The reason that motivated the developers to make such a game is simple; they hoped to raise awareness and make an effort to make a change. In an interview, Kocurek said, “”The game is making a point about how there’s this rhetoric of choice, but it’s really contingent on a lot of factors,” as she discussed the games mission. The game is “a free browser game” which means it’s a computer game played on the internet with free access to all. This method was chosen to maximize the number of people who will play the game. The game is also billed as “a serious game” much like many other games that are released these days to create awareness about social issues plaguing the world these days. Although very serious, the game is interesting and keeps one engaged, making the player think carefully about what decision they will make.
The game is a true representation of a problem plaguing Texans. The players are faced with a conflict wherein they must make choices they believe will be the best for the character they represent. Interactively speaking, the game simply calls for players to choose an option, however it is still extremely engaging with a great emotional reach over its players. Of course, games like these often receive negative reactions amongst the positive ones. Some political figures in favor of the HB2 law say the game is an “unwelcome distraction from the core issue” as it “It reduces abortion to a dry, simplistic view and it completely ignores the voice of the unborn baby, who obviously has no voice or perspective in this at all..” to which Kocurek says the main aim was to show what choices one must make when in that situation and how the people decide what is best to do under the circumstances. The game in no was meant to promote or encourage abortion but merely wants to show that in certain cases abortion is a necessary option.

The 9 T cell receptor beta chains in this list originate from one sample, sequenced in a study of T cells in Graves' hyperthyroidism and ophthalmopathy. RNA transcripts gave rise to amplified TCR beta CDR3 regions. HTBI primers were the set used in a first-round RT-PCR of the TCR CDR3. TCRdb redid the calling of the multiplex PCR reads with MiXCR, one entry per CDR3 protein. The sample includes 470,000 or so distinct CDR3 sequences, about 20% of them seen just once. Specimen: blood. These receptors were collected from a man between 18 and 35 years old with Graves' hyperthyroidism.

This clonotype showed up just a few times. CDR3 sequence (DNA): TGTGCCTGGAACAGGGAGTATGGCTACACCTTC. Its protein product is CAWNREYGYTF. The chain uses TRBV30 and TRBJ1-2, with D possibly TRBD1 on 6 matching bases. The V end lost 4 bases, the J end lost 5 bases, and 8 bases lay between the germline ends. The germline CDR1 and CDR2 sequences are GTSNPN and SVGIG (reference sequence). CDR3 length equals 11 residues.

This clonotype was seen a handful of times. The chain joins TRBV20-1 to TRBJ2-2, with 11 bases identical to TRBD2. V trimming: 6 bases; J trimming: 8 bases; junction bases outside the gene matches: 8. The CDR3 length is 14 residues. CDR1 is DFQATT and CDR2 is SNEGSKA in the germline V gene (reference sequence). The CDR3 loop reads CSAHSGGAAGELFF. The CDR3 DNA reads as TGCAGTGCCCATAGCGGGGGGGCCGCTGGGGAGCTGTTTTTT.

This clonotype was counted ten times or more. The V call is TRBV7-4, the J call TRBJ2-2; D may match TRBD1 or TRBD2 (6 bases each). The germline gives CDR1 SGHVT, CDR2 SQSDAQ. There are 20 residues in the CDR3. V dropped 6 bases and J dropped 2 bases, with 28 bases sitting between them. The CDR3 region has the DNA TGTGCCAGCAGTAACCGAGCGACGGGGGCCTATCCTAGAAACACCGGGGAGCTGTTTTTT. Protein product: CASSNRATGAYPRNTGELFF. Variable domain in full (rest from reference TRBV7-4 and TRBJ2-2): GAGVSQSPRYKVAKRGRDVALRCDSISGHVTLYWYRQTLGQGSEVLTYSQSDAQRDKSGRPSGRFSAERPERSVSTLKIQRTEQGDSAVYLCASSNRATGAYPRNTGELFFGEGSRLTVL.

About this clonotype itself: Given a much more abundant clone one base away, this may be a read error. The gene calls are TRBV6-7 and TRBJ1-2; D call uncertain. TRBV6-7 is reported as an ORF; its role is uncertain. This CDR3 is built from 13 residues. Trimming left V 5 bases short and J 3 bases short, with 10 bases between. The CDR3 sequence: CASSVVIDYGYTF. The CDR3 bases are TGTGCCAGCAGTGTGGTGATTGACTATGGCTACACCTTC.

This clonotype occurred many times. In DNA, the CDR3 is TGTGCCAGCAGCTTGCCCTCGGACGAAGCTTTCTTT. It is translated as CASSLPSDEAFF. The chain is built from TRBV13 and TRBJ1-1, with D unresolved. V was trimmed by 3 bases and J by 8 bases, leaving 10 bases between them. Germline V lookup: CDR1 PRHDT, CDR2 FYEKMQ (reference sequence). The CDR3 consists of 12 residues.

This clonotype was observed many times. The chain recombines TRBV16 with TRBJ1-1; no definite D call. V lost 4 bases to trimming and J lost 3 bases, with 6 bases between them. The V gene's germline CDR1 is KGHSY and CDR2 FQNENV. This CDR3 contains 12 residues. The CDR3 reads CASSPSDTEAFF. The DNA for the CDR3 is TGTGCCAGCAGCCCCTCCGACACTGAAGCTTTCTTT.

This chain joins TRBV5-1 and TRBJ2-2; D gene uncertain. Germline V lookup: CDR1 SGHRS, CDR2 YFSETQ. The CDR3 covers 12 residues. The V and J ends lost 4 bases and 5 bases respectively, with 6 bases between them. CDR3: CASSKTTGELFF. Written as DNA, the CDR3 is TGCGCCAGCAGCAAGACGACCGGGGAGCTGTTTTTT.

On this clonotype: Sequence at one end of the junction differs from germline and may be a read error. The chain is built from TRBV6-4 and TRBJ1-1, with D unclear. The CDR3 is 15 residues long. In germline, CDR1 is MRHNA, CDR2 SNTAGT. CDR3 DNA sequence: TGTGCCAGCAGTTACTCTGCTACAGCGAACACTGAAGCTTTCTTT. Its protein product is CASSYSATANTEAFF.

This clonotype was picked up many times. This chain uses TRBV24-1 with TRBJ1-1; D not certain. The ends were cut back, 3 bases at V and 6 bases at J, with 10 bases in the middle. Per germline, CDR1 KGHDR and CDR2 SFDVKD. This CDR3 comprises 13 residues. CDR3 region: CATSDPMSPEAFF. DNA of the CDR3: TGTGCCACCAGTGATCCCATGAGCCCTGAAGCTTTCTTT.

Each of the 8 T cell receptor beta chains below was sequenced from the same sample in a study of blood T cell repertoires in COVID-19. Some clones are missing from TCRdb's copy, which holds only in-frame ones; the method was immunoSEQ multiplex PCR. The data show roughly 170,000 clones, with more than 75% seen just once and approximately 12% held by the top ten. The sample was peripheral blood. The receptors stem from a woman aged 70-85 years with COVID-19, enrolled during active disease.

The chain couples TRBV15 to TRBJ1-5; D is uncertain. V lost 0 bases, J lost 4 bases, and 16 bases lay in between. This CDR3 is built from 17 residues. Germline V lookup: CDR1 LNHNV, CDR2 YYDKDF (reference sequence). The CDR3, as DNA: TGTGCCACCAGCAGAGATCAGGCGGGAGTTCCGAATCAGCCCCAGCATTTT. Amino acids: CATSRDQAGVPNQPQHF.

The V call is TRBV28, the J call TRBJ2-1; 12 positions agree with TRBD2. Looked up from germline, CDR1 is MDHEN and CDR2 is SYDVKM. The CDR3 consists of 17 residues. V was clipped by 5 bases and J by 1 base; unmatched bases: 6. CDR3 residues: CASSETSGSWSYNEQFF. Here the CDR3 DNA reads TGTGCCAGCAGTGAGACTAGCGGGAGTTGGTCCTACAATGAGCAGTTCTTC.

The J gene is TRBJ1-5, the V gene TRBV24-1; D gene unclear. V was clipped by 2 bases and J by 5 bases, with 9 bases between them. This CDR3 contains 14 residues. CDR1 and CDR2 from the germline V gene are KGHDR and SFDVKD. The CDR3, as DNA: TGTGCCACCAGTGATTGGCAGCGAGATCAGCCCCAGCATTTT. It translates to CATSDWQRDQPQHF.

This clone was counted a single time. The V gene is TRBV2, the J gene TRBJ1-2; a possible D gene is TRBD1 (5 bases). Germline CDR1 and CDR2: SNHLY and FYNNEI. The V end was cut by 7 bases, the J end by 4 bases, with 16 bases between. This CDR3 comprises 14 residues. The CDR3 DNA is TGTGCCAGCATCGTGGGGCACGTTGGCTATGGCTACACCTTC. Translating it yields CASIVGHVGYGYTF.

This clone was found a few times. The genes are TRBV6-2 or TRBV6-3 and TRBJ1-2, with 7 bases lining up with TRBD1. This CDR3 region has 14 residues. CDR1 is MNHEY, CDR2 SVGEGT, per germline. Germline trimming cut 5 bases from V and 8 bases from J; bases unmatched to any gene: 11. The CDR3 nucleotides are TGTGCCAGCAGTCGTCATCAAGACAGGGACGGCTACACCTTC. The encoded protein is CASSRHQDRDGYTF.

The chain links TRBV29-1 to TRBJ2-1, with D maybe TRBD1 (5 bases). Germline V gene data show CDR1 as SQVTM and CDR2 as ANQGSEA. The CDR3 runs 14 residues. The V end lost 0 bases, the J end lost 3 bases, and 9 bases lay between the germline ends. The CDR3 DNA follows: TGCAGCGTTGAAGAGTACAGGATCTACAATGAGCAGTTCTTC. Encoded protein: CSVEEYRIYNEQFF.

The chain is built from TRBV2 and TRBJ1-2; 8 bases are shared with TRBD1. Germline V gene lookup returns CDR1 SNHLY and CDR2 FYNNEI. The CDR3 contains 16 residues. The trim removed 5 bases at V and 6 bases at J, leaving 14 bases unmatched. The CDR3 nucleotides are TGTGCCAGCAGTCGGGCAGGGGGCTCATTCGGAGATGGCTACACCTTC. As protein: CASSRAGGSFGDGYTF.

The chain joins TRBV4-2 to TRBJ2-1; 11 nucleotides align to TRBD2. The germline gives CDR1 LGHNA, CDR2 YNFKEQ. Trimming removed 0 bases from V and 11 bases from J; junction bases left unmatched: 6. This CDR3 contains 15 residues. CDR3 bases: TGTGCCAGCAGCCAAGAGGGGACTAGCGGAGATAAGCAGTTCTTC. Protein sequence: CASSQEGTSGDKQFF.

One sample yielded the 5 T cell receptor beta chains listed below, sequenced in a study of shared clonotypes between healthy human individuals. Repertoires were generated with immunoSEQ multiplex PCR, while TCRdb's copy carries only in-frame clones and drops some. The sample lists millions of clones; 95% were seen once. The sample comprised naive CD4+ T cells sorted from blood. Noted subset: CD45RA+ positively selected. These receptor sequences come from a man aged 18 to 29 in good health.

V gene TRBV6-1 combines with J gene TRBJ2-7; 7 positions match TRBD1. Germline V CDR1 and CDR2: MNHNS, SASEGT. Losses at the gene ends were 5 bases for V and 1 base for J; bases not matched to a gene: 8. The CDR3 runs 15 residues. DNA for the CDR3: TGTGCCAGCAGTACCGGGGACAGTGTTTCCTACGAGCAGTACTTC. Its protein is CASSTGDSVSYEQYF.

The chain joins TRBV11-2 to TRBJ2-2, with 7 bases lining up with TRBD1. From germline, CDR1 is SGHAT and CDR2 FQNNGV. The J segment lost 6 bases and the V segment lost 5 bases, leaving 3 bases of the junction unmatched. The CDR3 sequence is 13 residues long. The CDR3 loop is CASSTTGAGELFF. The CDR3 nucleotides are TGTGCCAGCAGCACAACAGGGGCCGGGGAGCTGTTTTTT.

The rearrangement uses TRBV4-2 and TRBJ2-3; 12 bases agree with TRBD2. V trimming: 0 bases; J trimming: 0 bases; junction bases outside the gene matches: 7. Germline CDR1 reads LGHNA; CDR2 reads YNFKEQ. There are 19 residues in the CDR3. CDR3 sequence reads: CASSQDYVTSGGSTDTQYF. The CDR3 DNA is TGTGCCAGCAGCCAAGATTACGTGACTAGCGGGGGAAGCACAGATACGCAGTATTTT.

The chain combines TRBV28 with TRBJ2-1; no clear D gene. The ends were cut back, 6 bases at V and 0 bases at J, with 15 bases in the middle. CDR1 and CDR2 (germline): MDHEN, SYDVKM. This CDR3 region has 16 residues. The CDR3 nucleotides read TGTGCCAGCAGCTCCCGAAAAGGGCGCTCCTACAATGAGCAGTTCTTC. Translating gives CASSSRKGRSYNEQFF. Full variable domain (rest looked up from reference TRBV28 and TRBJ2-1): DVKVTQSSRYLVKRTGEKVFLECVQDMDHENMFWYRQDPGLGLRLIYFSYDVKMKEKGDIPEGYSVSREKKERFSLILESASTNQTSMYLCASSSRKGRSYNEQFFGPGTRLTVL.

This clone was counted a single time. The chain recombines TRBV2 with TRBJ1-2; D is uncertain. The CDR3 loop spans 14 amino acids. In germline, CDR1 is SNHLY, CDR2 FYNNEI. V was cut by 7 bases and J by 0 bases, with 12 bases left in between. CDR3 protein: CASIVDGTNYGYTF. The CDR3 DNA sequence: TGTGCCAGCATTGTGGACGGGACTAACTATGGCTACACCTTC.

Choice: Texas is a powerful game with a powerful message. Kocurek sasys that it is her hope that the game makes people think about the issue and understand the woman’s perspective. The game completely submerges the player in the issue. Kocurek also stated that she wants both women and men to play the game. She decided recently to close the youtube comment section on her Choice: Texas instructional video as she was receiving a series of hateful comments where people even resorted to threatening her. The developers goal was to raise awareness in an interactive way, by immersing oneself in the situation, and completely being in the role of the victim. The game has definitely been successful in raising awareness about the gravity of the situation and it will hopefully keep gaining momentum so a change can finally be made.
Kocurek, Carly. “Choice: Texas, a Very Serious Game.” Indiegogo. N.p., 13 Aug. 2013. Web. 28 Mar. 2017.
Kocurek, Carly and Whipple, Allyson 2017, Choice: Texas, video game, computer, Choice: Texas
Short, Emily. “Choice: Texas.” The Interactive Fiction Database. Michael J. Roberts, 16 May 2015. Web.
Campbell, Colin. “Choice: Texas Brings Abortion, Controversy to Gaming.”Polygon. Polygon, 29 Aug. 2013. Web. 01 Apr. 2017.